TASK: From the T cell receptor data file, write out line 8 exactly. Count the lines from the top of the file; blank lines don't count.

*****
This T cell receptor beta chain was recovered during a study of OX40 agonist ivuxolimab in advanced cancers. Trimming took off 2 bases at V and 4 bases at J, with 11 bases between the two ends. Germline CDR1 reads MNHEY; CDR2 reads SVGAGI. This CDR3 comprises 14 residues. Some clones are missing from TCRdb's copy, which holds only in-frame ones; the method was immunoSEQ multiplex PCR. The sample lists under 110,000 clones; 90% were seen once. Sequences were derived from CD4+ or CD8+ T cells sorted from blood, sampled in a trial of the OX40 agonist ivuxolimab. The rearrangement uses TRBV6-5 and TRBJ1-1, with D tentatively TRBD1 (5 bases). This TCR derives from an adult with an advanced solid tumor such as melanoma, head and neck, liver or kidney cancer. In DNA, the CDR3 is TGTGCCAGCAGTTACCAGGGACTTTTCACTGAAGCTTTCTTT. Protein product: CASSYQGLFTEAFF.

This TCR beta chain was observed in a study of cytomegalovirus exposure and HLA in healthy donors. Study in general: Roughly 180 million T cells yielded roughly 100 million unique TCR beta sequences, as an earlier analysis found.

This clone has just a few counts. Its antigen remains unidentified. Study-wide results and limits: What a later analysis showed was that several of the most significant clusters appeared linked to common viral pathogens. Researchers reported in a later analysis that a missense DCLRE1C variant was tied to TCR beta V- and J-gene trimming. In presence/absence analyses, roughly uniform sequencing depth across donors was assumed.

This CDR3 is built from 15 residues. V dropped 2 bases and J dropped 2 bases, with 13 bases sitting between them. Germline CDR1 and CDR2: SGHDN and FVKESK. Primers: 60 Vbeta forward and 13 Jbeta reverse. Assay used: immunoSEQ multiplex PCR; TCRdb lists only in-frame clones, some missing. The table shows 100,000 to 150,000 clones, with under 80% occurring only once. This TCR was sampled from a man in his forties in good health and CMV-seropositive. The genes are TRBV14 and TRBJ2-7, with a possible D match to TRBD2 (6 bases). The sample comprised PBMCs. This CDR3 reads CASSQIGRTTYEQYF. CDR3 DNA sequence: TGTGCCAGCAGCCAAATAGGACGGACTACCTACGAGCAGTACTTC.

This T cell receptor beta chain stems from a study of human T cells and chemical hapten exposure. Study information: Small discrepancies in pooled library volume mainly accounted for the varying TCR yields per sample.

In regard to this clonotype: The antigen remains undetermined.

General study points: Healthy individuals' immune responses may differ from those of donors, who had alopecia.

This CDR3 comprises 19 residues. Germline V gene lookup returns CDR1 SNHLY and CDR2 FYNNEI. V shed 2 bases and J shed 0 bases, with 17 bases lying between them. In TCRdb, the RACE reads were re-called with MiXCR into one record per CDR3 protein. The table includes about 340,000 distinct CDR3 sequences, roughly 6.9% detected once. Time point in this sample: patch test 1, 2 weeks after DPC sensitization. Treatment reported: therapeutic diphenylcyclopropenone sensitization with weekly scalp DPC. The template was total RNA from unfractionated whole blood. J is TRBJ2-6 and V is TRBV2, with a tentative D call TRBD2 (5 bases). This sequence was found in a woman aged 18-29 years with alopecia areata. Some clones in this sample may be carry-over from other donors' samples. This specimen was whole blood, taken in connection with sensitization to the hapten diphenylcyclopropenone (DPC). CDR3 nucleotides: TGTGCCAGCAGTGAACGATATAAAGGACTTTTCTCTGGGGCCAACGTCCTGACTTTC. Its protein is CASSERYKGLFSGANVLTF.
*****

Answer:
This CDR3 comprises 19 residues. Germline V gene lookup returns CDR1 SNHLY and CDR2 FYNNEI. V shed 2 bases and J shed 0 bases, with 17 bases lying between them. In TCRdb, the RACE reads were re-called with MiXCR into one record per CDR3 protein. The table includes about 340,000 distinct CDR3 sequences, roughly 6.9% detected once. Time point in this sample: patch test 1, 2 weeks after DPC sensitization. Treatment reported: therapeutic diphenylcyclopropenone sensitization with weekly scalp DPC. The template was total RNA from unfractionated whole blood. J is TRBJ2-6 and V is TRBV2, with a tentative D call TRBD2 (5 bases). This sequence was found in a woman aged 18-29 years with alopecia areata. Some clones in this sample may be carry-over from other donors' samples. This specimen was whole blood, taken in connection with sensitization to the hapten diphenylcyclopropenone (DPC). CDR3 nucleotides: TGTGCCAGCAGTGAACGATATAAAGGACTTTTCTCTGGGGCCAACGTCCTGACTTTC. Its protein is CASSERYKGLFSGANVLTF.